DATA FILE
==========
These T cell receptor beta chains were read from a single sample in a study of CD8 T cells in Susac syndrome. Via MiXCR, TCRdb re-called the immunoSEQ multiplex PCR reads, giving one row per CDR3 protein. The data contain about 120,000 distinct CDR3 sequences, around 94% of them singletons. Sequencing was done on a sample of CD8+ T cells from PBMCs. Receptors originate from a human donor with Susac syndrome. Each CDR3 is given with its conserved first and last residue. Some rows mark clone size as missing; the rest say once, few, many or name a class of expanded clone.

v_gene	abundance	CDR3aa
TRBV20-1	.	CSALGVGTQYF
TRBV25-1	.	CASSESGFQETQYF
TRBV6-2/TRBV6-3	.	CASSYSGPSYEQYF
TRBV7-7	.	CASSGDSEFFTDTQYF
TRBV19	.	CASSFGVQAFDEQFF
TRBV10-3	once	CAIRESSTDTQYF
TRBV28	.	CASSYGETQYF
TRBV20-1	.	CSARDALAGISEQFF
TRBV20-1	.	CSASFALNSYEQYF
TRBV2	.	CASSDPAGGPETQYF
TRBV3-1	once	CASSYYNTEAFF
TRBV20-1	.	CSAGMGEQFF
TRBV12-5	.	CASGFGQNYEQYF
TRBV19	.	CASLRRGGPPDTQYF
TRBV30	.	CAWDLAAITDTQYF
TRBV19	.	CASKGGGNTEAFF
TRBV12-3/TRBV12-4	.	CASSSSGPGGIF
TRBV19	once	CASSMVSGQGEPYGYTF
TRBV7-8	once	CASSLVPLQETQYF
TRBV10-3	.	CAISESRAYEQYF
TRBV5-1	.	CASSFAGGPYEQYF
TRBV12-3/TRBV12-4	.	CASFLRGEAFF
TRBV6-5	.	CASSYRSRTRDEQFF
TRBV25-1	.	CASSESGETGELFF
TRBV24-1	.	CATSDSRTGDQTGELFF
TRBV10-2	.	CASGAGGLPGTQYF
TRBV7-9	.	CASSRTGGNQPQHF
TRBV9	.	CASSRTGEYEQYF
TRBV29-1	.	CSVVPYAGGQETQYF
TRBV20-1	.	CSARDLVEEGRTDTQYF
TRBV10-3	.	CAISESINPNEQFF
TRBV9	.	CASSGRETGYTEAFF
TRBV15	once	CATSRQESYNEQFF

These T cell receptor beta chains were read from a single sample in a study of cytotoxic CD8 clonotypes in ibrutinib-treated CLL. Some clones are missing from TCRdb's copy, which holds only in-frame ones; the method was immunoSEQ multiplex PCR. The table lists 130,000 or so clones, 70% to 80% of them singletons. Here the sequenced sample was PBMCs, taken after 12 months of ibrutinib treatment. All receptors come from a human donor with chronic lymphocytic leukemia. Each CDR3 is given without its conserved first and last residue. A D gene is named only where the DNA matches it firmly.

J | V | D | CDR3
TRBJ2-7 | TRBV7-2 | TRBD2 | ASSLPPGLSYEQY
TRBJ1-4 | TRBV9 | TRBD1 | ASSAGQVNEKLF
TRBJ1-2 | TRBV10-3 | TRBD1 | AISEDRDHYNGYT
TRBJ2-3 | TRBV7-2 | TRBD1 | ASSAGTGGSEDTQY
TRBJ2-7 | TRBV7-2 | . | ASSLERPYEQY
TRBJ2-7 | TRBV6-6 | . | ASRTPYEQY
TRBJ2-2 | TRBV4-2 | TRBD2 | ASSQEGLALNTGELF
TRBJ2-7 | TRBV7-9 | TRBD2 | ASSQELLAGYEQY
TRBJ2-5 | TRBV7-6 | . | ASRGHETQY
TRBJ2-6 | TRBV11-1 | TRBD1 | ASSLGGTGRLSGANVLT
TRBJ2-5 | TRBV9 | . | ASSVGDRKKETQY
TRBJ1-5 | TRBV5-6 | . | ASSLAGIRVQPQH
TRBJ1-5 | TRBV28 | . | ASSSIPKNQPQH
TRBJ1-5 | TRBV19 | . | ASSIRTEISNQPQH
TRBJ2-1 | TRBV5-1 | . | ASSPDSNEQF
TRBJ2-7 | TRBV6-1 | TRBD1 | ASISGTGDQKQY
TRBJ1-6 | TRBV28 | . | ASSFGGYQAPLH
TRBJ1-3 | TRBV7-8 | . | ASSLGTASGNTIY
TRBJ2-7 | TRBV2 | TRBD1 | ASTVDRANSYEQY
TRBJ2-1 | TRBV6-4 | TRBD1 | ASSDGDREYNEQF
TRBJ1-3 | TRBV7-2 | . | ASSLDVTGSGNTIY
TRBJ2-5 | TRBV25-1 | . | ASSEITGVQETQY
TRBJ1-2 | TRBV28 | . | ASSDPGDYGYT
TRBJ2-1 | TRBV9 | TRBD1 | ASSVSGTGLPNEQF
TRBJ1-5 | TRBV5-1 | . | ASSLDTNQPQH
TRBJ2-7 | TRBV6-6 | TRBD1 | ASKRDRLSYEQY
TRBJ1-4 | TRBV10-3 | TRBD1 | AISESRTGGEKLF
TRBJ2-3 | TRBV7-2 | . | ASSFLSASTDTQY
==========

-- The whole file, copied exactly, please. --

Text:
These T cell receptor beta chains were read from a single sample in a study of CD8 T cells in Susac syndrome. Via MiXCR, TCRdb re-called the immunoSEQ multiplex PCR reads, giving one row per CDR3 protein. The data contain about 120,000 distinct CDR3 sequences, around 94% of them singletons. Sequencing was done on a sample of CD8+ T cells from PBMCs. Receptors originate from a human donor with Susac syndrome. Each CDR3 is given with its conserved first and last residue. Some rows mark clone size as missing; the rest say once, few, many or name a class of expanded clone.

v_gene	abundance	CDR3aa
TRBV20-1	.	CSALGVGTQYF
TRBV25-1	.	CASSESGFQETQYF
TRBV6-2/TRBV6-3	.	CASSYSGPSYEQYF
TRBV7-7	.	CASSGDSEFFTDTQYF
TRBV19	.	CASSFGVQAFDEQFF
TRBV10-3	once	CAIRESSTDTQYF
TRBV28	.	CASSYGETQYF
TRBV20-1	.	CSARDALAGISEQFF
TRBV20-1	.	CSASFALNSYEQYF
TRBV2	.	CASSDPAGGPETQYF
TRBV3-1	once	CASSYYNTEAFF
TRBV20-1	.	CSAGMGEQFF
TRBV12-5	.	CASGFGQNYEQYF
TRBV19	.	CASLRRGGPPDTQYF
TRBV30	.	CAWDLAAITDTQYF
TRBV19	.	CASKGGGNTEAFF
TRBV12-3/TRBV12-4	.	CASSSSGPGGIF
TRBV19	once	CASSMVSGQGEPYGYTF
TRBV7-8	once	CASSLVPLQETQYF
TRBV10-3	.	CAISESRAYEQYF
TRBV5-1	.	CASSFAGGPYEQYF
TRBV12-3/TRBV12-4	.	CASFLRGEAFF
TRBV6-5	.	CASSYRSRTRDEQFF
TRBV25-1	.	CASSESGETGELFF
TRBV24-1	.	CATSDSRTGDQTGELFF
TRBV10-2	.	CASGAGGLPGTQYF
TRBV7-9	.	CASSRTGGNQPQHF
TRBV9	.	CASSRTGEYEQYF
TRBV29-1	.	CSVVPYAGGQETQYF
TRBV20-1	.	CSARDLVEEGRTDTQYF
TRBV10-3	.	CAISESINPNEQFF
TRBV9	.	CASSGRETGYTEAFF
TRBV15	once	CATSRQESYNEQFF

These T cell receptor beta chains were read from a single sample in a study of cytotoxic CD8 clonotypes in ibrutinib-treated CLL. Some clones are missing from TCRdb's copy, which holds only in-frame ones; the method was immunoSEQ multiplex PCR. The table lists 130,000 or so clones, 70% to 80% of them singletons. Here the sequenced sample was PBMCs, taken after 12 months of ibrutinib treatment. All receptors come from a human donor with chronic lymphocytic leukemia. Each CDR3 is given without its conserved first and last residue. A D gene is named only where the DNA matches it firmly.

J | V | D | CDR3
TRBJ2-7 | TRBV7-2 | TRBD2 | ASSLPPGLSYEQY
TRBJ1-4 | TRBV9 | TRBD1 | ASSAGQVNEKLF
TRBJ1-2 | TRBV10-3 | TRBD1 | AISEDRDHYNGYT
TRBJ2-3 | TRBV7-2 | TRBD1 | ASSAGTGGSEDTQY
TRBJ2-7 | TRBV7-2 | . | ASSLERPYEQY
TRBJ2-7 | TRBV6-6 | . | ASRTPYEQY
TRBJ2-2 | TRBV4-2 | TRBD2 | ASSQEGLALNTGELF
TRBJ2-7 | TRBV7-9 | TRBD2 | ASSQELLAGYEQY
TRBJ2-5 | TRBV7-6 | . | ASRGHETQY
TRBJ2-6 | TRBV11-1 | TRBD1 | ASSLGGTGRLSGANVLT
TRBJ2-5 | TRBV9 | . | ASSVGDRKKETQY
TRBJ1-5 | TRBV5-6 | . | ASSLAGIRVQPQH
TRBJ1-5 | TRBV28 | . | ASSSIPKNQPQH
TRBJ1-5 | TRBV19 | . | ASSIRTEISNQPQH
TRBJ2-1 | TRBV5-1 | . | ASSPDSNEQF
TRBJ2-7 | TRBV6-1 | TRBD1 | ASISGTGDQKQY
TRBJ1-6 | TRBV28 | . | ASSFGGYQAPLH
TRBJ1-3 | TRBV7-8 | . | ASSLGTASGNTIY
TRBJ2-7 | TRBV2 | TRBD1 | ASTVDRANSYEQY
TRBJ2-1 | TRBV6-4 | TRBD1 | ASSDGDREYNEQF
TRBJ1-3 | TRBV7-2 | . | ASSLDVTGSGNTIY
TRBJ2-5 | TRBV25-1 | . | ASSEITGVQETQY
TRBJ1-2 | TRBV28 | . | ASSDPGDYGYT
TRBJ2-1 | TRBV9 | TRBD1 | ASSVSGTGLPNEQF
TRBJ1-5 | TRBV5-1 | . | ASSLDTNQPQH
TRBJ2-7 | TRBV6-6 | TRBD1 | ASKRDRLSYEQY
TRBJ1-4 | TRBV10-3 | TRBD1 | AISESRTGGEKLF
TRBJ2-3 | TRBV7-2 | . | ASSFLSASTDTQY